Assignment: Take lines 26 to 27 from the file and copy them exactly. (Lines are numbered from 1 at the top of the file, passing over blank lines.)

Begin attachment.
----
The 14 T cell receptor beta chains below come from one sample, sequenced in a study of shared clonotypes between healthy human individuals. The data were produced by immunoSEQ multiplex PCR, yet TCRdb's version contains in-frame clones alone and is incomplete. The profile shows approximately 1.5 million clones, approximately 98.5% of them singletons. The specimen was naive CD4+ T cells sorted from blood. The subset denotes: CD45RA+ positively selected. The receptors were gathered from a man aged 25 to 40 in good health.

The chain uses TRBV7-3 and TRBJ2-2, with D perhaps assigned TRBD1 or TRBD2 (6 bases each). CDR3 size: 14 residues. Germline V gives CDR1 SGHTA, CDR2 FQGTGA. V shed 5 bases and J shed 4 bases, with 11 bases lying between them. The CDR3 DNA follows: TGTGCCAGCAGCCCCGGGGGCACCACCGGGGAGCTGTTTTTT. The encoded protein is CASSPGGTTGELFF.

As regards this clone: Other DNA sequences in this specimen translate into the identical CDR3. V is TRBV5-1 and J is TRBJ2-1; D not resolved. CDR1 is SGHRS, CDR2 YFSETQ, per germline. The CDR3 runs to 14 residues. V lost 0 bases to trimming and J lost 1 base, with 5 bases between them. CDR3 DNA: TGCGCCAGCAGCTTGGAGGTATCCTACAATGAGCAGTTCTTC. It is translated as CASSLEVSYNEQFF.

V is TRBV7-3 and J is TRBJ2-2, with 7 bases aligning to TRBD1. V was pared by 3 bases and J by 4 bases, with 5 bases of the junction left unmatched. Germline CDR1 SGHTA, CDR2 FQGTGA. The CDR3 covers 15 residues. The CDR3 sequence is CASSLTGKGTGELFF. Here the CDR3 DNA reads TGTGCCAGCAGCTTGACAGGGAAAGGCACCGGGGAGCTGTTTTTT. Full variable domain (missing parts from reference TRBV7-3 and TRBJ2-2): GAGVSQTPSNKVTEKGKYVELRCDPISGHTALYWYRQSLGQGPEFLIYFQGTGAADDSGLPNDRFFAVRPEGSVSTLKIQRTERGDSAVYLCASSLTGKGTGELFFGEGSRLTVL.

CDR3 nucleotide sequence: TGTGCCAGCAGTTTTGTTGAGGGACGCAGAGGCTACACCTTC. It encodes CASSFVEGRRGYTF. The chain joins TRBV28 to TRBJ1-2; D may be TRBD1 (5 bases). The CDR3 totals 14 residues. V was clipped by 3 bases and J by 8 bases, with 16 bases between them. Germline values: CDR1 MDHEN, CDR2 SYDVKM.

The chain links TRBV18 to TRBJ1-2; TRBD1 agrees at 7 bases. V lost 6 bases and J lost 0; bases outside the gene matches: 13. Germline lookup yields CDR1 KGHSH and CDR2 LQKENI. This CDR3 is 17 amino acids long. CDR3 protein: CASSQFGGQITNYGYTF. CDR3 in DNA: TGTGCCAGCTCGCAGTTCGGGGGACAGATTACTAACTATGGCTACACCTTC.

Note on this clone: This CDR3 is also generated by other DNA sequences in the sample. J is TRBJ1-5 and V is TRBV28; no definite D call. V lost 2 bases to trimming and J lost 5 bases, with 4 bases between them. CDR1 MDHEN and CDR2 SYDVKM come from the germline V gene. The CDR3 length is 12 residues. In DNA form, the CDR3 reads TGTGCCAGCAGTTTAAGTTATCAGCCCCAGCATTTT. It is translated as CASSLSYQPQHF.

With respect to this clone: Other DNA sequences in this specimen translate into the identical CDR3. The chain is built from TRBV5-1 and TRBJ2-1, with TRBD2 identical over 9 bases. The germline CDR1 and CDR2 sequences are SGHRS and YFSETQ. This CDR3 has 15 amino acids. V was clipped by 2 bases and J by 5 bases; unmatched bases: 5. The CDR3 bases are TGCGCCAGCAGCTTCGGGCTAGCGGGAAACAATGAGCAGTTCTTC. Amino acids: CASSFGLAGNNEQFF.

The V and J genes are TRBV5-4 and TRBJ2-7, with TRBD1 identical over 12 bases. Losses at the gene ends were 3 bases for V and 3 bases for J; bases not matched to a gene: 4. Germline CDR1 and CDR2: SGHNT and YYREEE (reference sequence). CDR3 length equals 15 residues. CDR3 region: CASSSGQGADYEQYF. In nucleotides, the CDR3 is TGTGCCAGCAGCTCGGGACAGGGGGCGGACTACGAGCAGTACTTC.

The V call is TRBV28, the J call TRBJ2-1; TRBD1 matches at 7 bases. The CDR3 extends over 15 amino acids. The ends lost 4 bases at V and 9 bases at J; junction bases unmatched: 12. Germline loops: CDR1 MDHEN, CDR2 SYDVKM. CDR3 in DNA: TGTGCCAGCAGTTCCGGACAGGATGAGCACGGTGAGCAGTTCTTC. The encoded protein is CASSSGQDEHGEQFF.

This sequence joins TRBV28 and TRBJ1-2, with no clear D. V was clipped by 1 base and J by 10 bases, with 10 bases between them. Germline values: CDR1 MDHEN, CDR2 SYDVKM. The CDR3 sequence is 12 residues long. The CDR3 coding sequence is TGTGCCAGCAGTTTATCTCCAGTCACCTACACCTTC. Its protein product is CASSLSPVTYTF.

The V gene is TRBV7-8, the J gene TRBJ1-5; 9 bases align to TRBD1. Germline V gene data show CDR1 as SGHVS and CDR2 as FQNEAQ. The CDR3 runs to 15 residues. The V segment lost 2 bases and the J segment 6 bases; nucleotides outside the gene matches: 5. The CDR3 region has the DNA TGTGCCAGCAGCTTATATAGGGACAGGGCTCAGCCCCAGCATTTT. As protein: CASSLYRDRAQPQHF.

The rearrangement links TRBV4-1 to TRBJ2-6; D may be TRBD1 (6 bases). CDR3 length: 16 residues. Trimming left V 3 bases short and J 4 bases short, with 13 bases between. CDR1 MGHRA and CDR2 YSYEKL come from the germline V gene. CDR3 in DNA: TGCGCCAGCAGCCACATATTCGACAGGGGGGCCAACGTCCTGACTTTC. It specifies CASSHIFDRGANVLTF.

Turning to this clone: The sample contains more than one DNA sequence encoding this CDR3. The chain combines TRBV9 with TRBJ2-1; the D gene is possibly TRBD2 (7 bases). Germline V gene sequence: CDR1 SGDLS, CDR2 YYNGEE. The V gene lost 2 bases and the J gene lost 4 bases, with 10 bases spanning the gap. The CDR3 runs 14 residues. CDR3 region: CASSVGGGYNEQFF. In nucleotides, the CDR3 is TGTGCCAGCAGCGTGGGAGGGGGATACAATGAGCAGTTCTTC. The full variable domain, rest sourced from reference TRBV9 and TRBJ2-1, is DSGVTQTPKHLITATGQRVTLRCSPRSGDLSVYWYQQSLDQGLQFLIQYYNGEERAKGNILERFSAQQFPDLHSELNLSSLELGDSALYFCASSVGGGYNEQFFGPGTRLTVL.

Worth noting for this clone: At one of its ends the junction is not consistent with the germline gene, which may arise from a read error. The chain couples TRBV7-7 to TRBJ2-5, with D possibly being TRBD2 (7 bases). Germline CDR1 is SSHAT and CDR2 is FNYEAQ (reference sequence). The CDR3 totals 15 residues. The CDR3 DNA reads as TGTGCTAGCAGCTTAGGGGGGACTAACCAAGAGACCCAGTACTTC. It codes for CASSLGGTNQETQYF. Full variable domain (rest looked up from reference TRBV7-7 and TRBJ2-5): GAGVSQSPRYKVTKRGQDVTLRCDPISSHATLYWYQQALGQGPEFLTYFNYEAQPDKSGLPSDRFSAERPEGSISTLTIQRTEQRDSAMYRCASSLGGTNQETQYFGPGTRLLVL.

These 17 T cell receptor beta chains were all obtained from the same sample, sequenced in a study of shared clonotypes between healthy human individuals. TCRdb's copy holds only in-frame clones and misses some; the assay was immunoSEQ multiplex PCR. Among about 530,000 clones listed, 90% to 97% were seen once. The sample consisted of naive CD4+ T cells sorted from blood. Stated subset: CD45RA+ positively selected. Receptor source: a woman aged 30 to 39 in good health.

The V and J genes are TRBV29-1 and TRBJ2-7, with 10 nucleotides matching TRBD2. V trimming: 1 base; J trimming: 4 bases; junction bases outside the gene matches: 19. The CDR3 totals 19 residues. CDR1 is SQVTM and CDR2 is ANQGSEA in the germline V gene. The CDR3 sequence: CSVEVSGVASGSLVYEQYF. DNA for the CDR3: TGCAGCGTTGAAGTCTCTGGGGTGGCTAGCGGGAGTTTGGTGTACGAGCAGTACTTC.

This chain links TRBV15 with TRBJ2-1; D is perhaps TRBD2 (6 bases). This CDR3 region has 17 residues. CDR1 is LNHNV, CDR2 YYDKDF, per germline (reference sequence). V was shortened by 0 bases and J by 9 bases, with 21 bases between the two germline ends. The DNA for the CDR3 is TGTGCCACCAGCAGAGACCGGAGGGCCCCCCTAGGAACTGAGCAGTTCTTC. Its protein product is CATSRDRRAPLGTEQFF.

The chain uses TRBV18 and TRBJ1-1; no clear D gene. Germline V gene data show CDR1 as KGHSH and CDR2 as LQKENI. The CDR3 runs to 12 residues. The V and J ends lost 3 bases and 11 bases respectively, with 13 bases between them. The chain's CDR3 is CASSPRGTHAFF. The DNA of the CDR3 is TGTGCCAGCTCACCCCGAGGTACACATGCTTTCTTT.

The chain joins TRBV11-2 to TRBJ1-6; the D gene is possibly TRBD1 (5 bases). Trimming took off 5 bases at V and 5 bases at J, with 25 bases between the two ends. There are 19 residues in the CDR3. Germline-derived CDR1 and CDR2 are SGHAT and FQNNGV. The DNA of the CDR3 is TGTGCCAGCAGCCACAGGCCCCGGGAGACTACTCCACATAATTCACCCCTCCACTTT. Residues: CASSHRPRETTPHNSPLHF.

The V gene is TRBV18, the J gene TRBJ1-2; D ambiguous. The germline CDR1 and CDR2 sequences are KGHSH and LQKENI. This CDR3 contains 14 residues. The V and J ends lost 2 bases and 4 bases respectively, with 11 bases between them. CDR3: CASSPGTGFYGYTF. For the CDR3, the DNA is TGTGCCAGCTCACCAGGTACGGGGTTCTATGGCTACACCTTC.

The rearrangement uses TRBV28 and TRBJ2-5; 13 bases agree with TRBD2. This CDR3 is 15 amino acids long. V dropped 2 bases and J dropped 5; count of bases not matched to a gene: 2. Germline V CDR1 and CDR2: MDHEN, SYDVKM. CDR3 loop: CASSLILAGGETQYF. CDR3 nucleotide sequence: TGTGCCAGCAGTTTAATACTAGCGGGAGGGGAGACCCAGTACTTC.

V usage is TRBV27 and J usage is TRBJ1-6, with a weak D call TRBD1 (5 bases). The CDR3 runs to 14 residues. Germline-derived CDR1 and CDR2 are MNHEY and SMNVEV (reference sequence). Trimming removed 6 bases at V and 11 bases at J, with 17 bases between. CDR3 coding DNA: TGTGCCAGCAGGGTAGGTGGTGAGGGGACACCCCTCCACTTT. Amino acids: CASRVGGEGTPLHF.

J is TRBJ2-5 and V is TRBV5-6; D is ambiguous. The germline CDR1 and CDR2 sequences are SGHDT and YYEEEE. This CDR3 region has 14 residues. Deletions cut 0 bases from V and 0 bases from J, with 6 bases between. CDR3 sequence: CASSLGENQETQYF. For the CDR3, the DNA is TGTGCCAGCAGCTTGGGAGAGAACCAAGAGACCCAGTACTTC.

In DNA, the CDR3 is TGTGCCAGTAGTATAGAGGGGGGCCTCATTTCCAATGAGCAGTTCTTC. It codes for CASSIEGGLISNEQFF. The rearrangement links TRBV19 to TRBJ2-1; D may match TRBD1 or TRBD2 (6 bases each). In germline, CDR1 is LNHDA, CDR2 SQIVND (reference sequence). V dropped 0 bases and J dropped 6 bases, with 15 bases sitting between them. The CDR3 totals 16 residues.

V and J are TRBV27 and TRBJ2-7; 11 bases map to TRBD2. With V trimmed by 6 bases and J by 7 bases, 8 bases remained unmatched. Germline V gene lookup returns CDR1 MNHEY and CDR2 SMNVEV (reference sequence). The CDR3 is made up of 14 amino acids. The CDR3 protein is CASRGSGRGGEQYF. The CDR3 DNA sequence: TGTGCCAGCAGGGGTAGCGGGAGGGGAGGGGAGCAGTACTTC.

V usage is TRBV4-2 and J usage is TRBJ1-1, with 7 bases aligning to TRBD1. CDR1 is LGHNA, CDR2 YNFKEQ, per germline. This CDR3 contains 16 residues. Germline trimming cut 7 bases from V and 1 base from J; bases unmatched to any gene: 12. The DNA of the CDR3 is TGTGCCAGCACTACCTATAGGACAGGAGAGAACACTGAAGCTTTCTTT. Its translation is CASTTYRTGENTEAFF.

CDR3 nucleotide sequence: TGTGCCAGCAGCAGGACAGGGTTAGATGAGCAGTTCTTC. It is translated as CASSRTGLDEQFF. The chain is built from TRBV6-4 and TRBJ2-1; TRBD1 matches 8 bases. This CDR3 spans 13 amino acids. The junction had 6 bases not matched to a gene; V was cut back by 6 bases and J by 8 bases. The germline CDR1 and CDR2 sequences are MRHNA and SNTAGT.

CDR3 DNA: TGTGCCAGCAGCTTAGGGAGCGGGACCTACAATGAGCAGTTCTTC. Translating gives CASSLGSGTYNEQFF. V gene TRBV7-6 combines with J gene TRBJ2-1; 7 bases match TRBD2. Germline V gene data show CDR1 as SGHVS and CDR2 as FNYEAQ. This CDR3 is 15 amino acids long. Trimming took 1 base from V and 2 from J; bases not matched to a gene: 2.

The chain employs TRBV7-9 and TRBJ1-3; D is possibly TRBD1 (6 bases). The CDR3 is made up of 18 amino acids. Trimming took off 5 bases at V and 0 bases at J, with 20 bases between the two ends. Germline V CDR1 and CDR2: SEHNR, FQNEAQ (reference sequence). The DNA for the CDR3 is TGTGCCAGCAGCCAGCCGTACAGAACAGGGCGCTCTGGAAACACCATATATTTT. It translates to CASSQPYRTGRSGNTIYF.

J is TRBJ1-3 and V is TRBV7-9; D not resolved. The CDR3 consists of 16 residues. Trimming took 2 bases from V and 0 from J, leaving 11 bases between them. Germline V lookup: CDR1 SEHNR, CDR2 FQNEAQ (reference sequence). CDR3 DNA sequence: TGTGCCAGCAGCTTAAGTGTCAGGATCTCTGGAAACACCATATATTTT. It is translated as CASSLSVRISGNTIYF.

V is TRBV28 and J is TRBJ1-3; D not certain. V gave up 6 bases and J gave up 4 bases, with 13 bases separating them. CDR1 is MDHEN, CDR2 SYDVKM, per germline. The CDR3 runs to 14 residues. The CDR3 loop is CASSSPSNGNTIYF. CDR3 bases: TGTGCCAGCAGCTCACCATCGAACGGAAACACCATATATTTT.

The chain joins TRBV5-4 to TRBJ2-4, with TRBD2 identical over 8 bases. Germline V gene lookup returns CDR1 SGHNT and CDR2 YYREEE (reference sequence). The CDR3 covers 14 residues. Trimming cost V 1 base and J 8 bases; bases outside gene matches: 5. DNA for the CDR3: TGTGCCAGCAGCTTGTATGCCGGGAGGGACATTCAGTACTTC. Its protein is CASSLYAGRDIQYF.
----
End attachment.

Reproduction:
V and J are TRBV27 and TRBJ2-7; 11 bases map to TRBD2. With V trimmed by 6 bases and J by 7 bases, 8 bases remained unmatched. Germline V gene lookup returns CDR1 MNHEY and CDR2 SMNVEV (reference sequence). The CDR3 is made up of 14 amino acids. The CDR3 protein is CASRGSGRGGEQYF. The CDR3 DNA sequence: TGTGCCAGCAGGGGTAGCGGGAGGGGAGGGGAGCAGTACTTC.

V usage is TRBV4-2 and J usage is TRBJ1-1, with 7 bases aligning to TRBD1. CDR1 is LGHNA, CDR2 YNFKEQ, per germline. This CDR3 contains 16 residues. Germline trimming cut 7 bases from V and 1 base from J; bases unmatched to any gene: 12. The DNA of the CDR3 is TGTGCCAGCACTACCTATAGGACAGGAGAGAACACTGAAGCTTTCTTT. Its translation is CASTTYRTGENTEAFF.